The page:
For more than a few years David Anthony Temple, or Chef DAT as he is sportingly known, has been the undisputed king of the underground dinner party. The chef has been mixing up long weekends of these intimate dining excursions featuring only what is local and fresh to the huzzahs of an ever-growing following. More recently DAT has taken that concept and formed it into a more permanent restaurant in the very digs where he often dabbled. Twenty-Seven is a culmination of those years of development, and I am personally pleased with what we found this past weekend.
Twenty-Seven is only open Thursday, Friday and Saturday with a duo of seatings: 6pm and 8:30pm. The later reservations are typically booked, and more difficult to snag. The restaurant itself is not large, and has a small bar in the back of the room an a private tasting area that is actually draped off. DAT makes the space work to his advantage and still has that underground feel which is so desirable to his clientele.
The name Twenty-Seven plays on the curious fact that so many artists have died at that ripe age. This is a theme mostly found in the restrooms which are festooned with memorabilia and art from the likes of Jimi Hendrix and Jim Morrison.
Twenty-Seven has a series of tasting menus that are developed for varied tastes. A vegetarian may now dine with a voracious omnivore, or pescetarian. All will be pleasantly surprised with their unique dining experience which is snapped out at an excellent pace. For those who fail to make a reservation, you may still join in on some of the fun at the bar where DAT has a more limited offering which actually allows you to create your own tasting. Consider a smattering of “bar snacks” such as a huitlacoche hummus (a must order item), or an amazing BBQ’d Kobe oxtail tostada. Each of these are packed with a variety of flavors,and loaded down with some amazing ingredients.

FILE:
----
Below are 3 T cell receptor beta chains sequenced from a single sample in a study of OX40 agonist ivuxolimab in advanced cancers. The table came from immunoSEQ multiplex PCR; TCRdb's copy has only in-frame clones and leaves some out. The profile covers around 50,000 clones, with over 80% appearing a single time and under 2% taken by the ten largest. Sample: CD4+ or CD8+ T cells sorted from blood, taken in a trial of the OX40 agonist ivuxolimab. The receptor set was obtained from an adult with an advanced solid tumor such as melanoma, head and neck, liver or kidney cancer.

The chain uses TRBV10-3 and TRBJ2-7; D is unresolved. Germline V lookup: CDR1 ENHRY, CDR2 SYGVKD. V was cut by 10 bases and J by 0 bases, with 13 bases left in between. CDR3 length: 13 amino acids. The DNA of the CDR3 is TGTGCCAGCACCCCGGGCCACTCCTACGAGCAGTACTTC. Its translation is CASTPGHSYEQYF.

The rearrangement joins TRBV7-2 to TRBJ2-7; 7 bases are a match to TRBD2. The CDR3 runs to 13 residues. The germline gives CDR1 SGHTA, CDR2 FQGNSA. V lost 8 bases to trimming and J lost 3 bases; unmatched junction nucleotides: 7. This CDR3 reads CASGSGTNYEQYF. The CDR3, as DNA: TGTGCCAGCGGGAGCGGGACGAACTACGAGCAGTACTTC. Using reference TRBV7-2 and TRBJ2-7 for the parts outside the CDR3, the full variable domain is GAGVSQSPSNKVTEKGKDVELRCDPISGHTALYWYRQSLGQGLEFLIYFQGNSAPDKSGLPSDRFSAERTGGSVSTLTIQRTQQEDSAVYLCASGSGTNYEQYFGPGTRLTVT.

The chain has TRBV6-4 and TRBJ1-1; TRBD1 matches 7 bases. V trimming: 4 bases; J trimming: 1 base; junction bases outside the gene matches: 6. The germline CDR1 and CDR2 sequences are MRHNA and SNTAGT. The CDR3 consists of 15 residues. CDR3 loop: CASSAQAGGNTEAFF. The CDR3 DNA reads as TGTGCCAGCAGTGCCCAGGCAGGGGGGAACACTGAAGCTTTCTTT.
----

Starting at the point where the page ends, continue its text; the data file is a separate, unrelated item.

The very best dish I have enjoyed this year comes from the Twenty-Seven kitchen. The oddly monikered Marijuana Chicken, named as such for its unique scent which erupts from smoldering various, and very legal, herbs. Simply described as featuring toasted hemp, Jidori chicken, and wild mushrooms is a total understatement. The chicken itself consists of the portion often overlooked, the “oyster”. Chicken oysters are the two small, oyster-shaped pieces of dark meat that lie on either side of a whole chicken’s backbone. Arguably the best part of the chicken, these tender bits are frequently known as the chef’s reward for cooking. DAT generously offers up the “oysters” by the plateful, bedded with insanely good mushrooms (note the baby morels hiding under the plates foliage). If for no other reason, you need to drop in Twenty-Seven to sit at the bar and order this dish. You will find it is the DAT proving ground.
The sea scallop crudo was played with its backbone of mango notes and curiously topped with yuzu pop rocks. At first bite, and ignoring the actual menu description, the pop rocks reminded me of szechuan button, giving a slight fun numbing affect to the tongue. This made me salivate and eager for the next bite. Genius.
The drink menu at Twenty-Seven is not an after-thought, and there are several nice bottles of wine and bubbles to choose from at a pleasant mark-up, along with some terrific cocktails. The sazerac is definitely the signature drink. Also, an absinthe drip is also available for those wanting that fun experience.
DAT’s playful spirit shines through on the menu and translates extremely well to the plate. Add this young chef to the growing herd of amazing talent that is stampeding this city by storm.
Twenty-Seven | 2901 Elm, Dallas | 972-803-3265